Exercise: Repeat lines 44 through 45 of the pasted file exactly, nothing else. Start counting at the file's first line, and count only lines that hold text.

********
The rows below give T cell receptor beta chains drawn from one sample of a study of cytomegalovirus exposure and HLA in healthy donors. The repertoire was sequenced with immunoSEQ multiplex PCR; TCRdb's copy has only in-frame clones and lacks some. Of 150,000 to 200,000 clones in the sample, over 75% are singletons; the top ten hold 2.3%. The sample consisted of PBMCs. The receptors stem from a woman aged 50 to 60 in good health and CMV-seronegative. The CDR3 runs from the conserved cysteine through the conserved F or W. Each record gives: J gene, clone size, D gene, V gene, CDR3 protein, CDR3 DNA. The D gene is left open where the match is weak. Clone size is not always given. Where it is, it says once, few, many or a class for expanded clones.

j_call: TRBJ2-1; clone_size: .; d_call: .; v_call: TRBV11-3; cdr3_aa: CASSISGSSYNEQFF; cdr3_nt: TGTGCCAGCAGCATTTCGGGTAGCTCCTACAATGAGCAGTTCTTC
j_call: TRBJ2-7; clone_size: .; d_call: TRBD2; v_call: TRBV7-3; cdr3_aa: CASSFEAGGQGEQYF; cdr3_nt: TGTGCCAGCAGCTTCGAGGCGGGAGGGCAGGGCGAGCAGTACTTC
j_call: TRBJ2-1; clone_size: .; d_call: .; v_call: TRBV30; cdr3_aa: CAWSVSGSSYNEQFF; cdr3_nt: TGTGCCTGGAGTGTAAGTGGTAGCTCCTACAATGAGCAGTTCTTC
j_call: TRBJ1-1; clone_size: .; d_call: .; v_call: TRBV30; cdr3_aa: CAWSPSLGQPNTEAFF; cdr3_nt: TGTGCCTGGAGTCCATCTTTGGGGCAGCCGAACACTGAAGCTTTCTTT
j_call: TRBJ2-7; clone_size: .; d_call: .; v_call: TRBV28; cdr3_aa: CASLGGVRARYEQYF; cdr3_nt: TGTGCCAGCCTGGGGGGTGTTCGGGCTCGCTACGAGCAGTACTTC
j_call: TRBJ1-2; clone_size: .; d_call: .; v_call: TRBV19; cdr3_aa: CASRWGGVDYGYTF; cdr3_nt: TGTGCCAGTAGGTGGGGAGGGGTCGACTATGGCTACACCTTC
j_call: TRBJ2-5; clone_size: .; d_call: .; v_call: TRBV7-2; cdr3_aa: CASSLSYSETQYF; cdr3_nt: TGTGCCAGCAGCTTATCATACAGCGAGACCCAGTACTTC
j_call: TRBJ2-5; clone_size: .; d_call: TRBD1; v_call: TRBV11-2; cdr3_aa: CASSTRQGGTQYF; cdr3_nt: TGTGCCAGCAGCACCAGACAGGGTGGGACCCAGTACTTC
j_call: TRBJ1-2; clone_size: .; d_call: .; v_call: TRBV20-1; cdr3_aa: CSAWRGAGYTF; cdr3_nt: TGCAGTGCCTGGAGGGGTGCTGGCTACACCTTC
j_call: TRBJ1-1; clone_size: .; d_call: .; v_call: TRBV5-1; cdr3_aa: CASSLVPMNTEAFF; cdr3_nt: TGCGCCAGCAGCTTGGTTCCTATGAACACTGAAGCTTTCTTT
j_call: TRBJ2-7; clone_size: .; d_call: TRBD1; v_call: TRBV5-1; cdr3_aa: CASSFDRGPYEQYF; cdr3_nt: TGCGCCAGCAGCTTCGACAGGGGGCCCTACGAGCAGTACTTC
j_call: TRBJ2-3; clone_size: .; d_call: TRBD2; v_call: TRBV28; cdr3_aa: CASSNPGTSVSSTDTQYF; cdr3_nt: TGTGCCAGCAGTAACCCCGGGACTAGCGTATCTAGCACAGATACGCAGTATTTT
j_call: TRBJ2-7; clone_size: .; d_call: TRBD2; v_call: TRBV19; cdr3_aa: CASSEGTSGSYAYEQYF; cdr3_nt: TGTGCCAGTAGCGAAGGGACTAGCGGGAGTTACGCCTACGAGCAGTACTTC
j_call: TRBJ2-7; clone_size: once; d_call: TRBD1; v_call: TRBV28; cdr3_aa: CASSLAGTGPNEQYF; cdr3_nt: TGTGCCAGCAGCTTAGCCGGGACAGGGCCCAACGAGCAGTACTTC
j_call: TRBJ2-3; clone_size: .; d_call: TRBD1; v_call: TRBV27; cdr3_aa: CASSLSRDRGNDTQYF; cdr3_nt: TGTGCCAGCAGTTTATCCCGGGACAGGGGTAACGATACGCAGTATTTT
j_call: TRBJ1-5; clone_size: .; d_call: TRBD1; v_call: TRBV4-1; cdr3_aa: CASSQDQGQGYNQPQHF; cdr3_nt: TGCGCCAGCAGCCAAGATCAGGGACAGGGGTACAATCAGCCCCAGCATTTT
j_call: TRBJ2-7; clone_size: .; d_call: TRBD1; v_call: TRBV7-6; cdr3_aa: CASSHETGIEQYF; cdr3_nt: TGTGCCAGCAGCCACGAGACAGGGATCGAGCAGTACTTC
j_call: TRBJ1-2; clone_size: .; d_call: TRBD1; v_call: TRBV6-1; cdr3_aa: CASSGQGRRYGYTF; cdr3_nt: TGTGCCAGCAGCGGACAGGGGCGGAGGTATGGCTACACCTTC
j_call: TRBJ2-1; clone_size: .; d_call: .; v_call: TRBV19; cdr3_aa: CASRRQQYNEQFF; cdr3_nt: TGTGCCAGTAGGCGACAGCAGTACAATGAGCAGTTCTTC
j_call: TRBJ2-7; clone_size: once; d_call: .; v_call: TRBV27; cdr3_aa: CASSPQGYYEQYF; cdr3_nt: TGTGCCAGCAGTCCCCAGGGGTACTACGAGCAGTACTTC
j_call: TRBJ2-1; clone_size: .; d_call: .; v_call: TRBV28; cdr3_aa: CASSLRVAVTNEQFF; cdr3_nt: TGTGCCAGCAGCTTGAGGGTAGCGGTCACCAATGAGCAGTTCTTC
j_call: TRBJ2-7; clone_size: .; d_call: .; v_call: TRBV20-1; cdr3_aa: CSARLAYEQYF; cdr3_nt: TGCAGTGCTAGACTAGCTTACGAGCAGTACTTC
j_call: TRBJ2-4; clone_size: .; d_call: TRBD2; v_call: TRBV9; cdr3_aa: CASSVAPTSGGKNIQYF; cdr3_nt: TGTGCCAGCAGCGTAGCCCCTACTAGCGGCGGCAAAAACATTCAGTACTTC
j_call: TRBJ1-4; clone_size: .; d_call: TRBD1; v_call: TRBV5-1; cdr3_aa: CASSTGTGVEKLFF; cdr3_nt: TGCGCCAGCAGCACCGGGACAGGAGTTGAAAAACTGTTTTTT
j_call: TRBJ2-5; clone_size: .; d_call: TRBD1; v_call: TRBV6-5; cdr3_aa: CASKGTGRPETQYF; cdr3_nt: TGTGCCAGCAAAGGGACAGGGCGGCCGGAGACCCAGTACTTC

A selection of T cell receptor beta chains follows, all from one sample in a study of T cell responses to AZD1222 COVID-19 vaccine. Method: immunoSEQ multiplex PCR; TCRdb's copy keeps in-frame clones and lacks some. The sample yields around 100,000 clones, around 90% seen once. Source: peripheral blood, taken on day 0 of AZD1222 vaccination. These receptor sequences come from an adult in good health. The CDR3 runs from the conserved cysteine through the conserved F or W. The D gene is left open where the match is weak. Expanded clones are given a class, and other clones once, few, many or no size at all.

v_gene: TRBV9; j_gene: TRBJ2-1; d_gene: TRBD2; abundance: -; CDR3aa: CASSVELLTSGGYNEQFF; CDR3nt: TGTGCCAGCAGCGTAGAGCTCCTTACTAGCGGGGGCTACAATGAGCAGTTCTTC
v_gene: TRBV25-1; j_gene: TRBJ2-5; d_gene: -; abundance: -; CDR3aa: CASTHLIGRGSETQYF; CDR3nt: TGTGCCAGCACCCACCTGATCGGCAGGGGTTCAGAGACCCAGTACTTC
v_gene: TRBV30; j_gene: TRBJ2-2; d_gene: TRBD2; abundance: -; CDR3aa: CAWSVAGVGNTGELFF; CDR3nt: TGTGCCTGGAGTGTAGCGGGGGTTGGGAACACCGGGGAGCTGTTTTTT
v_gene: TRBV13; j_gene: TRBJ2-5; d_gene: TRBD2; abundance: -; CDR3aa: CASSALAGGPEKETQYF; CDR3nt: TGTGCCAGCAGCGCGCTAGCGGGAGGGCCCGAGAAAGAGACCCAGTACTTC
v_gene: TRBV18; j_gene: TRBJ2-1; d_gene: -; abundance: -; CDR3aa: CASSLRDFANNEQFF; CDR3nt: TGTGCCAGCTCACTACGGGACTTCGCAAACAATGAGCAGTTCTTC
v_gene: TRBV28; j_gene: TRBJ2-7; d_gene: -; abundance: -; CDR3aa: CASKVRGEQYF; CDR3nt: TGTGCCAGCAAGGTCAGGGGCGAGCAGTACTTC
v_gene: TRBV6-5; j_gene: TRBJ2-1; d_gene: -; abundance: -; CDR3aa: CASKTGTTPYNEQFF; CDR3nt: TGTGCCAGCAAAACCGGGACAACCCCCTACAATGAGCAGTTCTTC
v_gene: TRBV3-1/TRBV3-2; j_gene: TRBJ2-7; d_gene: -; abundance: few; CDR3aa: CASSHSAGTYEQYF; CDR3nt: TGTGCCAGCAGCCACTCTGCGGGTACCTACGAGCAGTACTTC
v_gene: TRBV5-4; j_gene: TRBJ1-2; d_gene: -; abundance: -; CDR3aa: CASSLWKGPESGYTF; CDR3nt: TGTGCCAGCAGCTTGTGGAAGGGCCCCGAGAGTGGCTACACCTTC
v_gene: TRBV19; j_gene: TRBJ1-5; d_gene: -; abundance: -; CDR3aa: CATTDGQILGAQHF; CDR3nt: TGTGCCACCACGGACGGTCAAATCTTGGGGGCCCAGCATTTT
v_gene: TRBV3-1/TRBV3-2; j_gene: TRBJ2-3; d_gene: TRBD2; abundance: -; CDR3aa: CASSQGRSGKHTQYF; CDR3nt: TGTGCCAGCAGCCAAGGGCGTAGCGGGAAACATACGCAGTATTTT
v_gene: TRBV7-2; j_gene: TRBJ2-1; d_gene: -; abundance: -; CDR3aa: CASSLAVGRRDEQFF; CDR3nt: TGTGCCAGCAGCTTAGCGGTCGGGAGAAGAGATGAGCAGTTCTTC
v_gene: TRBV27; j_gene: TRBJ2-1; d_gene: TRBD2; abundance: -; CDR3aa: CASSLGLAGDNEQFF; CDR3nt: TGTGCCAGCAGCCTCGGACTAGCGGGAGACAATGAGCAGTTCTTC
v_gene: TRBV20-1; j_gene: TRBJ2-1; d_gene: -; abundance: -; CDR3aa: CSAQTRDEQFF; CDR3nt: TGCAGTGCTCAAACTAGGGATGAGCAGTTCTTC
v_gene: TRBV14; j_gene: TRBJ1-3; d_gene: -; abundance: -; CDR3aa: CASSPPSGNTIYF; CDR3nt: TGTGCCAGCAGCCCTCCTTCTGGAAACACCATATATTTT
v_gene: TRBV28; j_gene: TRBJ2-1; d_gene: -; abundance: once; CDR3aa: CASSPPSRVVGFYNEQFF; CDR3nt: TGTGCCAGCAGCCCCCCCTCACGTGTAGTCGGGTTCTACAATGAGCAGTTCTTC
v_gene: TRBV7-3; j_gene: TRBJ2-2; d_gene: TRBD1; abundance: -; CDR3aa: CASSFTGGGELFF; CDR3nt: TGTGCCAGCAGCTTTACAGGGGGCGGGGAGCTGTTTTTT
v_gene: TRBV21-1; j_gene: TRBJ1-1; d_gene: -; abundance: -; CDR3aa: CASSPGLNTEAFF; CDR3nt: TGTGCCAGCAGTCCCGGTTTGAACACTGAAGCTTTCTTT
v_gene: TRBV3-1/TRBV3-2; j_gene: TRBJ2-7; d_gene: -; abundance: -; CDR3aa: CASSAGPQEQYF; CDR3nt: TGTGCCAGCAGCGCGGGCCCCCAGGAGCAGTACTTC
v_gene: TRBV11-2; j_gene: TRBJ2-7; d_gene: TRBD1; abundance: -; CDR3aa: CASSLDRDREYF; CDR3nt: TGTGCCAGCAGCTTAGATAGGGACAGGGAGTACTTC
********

v_gene: TRBV7-3; j_gene: TRBJ2-2; d_gene: TRBD1; abundance: -; CDR3aa: CASSFTGGGELFF; CDR3nt: TGTGCCAGCAGCTTTACAGGGGGCGGGGAGCTGTTTTTT
v_gene: TRBV21-1; j_gene: TRBJ1-1; d_gene: -; abundance: -; CDR3aa: CASSPGLNTEAFF; CDR3nt: TGTGCCAGCAGTCCCGGTTTGAACACTGAAGCTTTCTTT